People with bulimia will often eat large amounts of food, binge, and then try to get rid of the calories in a purge. This usually involves vomiting, excessive exercising, or abuse of laxatives or diuretics. This cycle of behaviour can cause problems in all parts of your body.
Bulimia also affects your brain and is often linked to mental health problems like anxiety and depression. But you may be able to get help. There are many treatment options that may help the cycle of bingeing and purging.
Bulimia is a complicated illness that has many underlying causes. Every case is unique to the individual, and there are some common, but not universal, features that bulimic individuals may share, including:
experiencing childhood abuse (physical, sexual, emotional) that may or may not be consciously remembered. Growing up in a chaotic and dysfunctional family (for example, growing up with a mentally ill or an alcoholic parent; or experiencing “role reversal” where, as a child, you had to care for your parents). Growing up in a family where warmth and empathy are lacking, or the flip-side with excessive involvement from a parent. Growing up in a family where parents have high expectations of their children and are focused on how the family appears to the outside world.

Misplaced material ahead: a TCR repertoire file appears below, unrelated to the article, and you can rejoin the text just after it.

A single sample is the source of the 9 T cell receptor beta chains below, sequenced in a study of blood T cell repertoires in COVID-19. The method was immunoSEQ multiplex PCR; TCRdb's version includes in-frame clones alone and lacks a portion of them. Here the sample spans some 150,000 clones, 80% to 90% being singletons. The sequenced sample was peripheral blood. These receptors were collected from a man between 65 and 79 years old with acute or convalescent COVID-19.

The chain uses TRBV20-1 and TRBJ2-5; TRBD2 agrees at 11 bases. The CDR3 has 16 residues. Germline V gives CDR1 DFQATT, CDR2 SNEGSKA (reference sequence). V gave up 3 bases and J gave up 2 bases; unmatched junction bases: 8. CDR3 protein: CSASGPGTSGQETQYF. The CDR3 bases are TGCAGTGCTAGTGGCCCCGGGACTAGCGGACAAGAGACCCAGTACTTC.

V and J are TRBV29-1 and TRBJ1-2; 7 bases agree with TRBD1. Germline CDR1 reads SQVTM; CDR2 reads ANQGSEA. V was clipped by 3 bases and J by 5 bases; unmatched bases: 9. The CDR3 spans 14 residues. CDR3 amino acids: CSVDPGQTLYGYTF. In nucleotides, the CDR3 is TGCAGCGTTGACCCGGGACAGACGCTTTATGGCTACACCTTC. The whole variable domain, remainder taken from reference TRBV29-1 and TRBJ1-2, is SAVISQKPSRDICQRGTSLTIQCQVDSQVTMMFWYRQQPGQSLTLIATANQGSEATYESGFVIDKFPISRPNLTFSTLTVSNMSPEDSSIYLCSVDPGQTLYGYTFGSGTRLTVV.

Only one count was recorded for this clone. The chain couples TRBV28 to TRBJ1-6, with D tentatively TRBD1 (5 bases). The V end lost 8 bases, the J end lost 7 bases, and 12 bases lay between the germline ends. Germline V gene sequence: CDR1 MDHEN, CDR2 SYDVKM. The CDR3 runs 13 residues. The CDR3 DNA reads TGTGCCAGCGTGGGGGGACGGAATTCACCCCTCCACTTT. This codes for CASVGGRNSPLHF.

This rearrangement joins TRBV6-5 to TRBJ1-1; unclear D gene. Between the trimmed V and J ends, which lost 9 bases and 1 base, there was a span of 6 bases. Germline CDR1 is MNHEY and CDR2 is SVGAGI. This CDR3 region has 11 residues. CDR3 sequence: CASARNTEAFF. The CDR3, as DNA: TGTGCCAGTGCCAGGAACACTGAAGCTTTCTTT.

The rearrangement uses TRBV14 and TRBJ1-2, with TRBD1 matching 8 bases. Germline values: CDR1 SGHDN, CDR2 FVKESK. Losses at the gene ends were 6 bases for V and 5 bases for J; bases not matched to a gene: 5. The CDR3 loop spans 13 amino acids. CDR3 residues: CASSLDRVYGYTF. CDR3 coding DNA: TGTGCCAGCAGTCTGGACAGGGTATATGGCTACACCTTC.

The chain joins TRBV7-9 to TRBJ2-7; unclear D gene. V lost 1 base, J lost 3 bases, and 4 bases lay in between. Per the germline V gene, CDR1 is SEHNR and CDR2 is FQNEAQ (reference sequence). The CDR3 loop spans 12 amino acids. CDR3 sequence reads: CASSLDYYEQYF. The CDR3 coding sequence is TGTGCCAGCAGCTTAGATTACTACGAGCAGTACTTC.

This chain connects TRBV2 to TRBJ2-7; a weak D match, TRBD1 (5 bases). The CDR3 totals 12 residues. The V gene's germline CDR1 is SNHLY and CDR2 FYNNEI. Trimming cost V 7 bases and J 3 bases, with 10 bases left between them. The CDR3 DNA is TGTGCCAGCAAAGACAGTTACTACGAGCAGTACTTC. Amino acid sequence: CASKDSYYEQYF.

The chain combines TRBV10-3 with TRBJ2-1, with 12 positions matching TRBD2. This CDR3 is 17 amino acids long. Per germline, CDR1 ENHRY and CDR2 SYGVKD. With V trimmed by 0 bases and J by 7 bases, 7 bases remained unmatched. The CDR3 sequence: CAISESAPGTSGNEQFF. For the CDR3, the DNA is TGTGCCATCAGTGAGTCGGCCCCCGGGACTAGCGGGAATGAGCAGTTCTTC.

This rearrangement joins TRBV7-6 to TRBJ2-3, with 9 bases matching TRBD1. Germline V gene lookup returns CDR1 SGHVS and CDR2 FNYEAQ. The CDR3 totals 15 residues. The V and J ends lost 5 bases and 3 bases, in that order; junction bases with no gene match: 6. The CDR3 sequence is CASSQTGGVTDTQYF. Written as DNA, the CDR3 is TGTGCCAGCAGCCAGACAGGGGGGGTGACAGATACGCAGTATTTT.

Experiencing any of the above can give rise to additional characteristics seen in many bulimics, including:
- Difficulties with trust
- Depression and anxiety
- Low self-esteem
- Poor impulse control
- Difficulty tolerating distressing feelings
- Having feelings that are perceived as “wrong.”
- Social isolation and loneliness
- Relationship difficulties
The current research base suggests that cognitive behaviour therapy (CBT) principles, particularly CBTE, are a useful place to begin treating bulimia. CBT involves exploring the link between thoughts, emotions and behaviours to help individuals develop greater insight into how this process is related to their bulimic symptoms. Early treatment may involve psychoeducation, goal setting, enhancing insight and starting to build more adaptive skills to cope and respond differently to the bulimia triggers. There is also evidence to suggest that psychodynamic psychotherapy which aims to explore how unresolved difficulties from the past are playing out in the present is at least as effective as CBT in treating bulimia.